In October 2012, U.S. Immigration and Customs Enforcement and the Mexican Ministry of the Interior announced the Interior Repatriation Initiative, a new pilot to provide humane, safe and orderly repatriation of Mexican nationals to the interior of Mexico and ultimately to their hometowns, instead of returning them to towns on the U.S. border with Mexico, Cagen said.

The first repatriation flight of 131 Mexican nationals departed El Paso International Airport on Oct. 2, 2012, and flights were scheduled to continue until Nov. 29, 2012, according to a press release. The program is no longer active, but it is not known if it will be implemented again in the future.

"Historically, a significant number of individuals are not from the northern border towns to which they are repatriated, leaving them in communities where they have no ties or family support. Removing Mexican nationals to the interior of Mexico is part of an effort to reduce repeat attempts to illegally enter the United States, avoid the loss of human life, and minimize the potential for exploitation of illegal migrants by human smuggling and trafficking organizations as well as other criminal organizations," states the press release.

Oscar De la Torre Amezcua, the Mexican Consul in Douglas, said the number of people who die in the desert in Cochise County has been decreasing over the past several years, and no deaths have been reported during 2013.

"The following statistics of the deaths each year are illustrative of our prevention campaign: 16 in 2007, 19 in 2008, 18 in 2009, 10 in 2010, five in 2011, and two last year," he said. “The last year we had two deaths — May and March. But we think that one death is too much because we are talking about human lives."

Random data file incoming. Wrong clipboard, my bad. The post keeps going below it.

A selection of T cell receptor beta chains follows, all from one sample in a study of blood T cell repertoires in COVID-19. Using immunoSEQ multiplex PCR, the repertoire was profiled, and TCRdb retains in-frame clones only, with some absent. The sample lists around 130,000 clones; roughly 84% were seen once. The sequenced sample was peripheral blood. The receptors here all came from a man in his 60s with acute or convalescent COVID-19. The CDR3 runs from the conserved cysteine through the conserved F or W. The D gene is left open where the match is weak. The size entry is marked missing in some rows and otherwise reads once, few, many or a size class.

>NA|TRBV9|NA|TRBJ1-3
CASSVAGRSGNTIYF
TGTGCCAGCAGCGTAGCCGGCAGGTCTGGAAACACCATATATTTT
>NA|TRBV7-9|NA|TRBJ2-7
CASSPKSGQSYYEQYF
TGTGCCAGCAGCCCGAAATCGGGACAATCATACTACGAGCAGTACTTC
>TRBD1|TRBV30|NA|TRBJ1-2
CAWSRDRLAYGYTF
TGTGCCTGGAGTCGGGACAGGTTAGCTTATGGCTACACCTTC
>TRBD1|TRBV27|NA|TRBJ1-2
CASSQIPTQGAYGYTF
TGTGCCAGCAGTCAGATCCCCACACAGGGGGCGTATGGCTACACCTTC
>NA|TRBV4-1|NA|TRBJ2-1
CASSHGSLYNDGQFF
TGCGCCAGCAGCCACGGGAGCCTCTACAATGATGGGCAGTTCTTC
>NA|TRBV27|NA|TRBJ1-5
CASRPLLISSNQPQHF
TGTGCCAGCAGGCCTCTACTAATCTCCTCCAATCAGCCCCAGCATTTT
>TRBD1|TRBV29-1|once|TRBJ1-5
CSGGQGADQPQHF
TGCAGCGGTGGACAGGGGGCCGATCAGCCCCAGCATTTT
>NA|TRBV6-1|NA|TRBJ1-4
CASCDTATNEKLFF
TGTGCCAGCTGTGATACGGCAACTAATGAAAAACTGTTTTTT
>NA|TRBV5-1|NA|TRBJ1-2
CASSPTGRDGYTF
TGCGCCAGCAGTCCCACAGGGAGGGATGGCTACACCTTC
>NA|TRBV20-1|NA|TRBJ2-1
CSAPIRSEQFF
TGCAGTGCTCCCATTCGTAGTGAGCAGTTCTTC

According to a press release issued in February by Customs and Border Protection, Border Patrol apprehensions in Arizona dropped to 124,631 — the lowest level in 19 years — during fiscal year 2012. Apprehensions dropped more than 43 percent in the past two years and more than 82 percent since the highest point in 2000.

"The number of Border Patrol agents in Arizona rose to its highest level with more than 5,100 assigned, leading to unprecedented border security between ports of entry and in remote regions of the Sonoran Desert. In addition, Border Patrol agents seized more than half a billion dollars in illicit narcotics between Arizona ports," according to the release.

Some of the illegal immigrants who are apprehended by Border Patrol get sentenced at “Streamline” hearings in federal court in Tucson. These hearings occur daily, with a maximum of 70 defendants prosecuted each day, but the number of defendants does not always reach 70 per day, said John Lopez, a spokesman with the U.S. Attorney's Office.

Bill Odle, who owns property along the U.S. border with Mexico near the San Pedro River west of Douglas, said the border is not secure and significant numbers of people are still crossing illegally, despite the fence, with some transporting marijuana and meth. Others go to the U.S. to look for jobs.

It is clear that the people arriving at the migrant center in Agua Prieta are aware of the immigration reform that Congress is currently considering. But Stump is not sure if they are trying to cross the border now simply to get into the United States before the law changes.

"They ask 'Can I get my visa yet?' or 'Is there amnesty yet?'" said Stump. "People ask a lot about it. Word has gotten around, but they don't know what to make of it."

Jonathan Shacat is a freelance writer for Modern Times Magazine.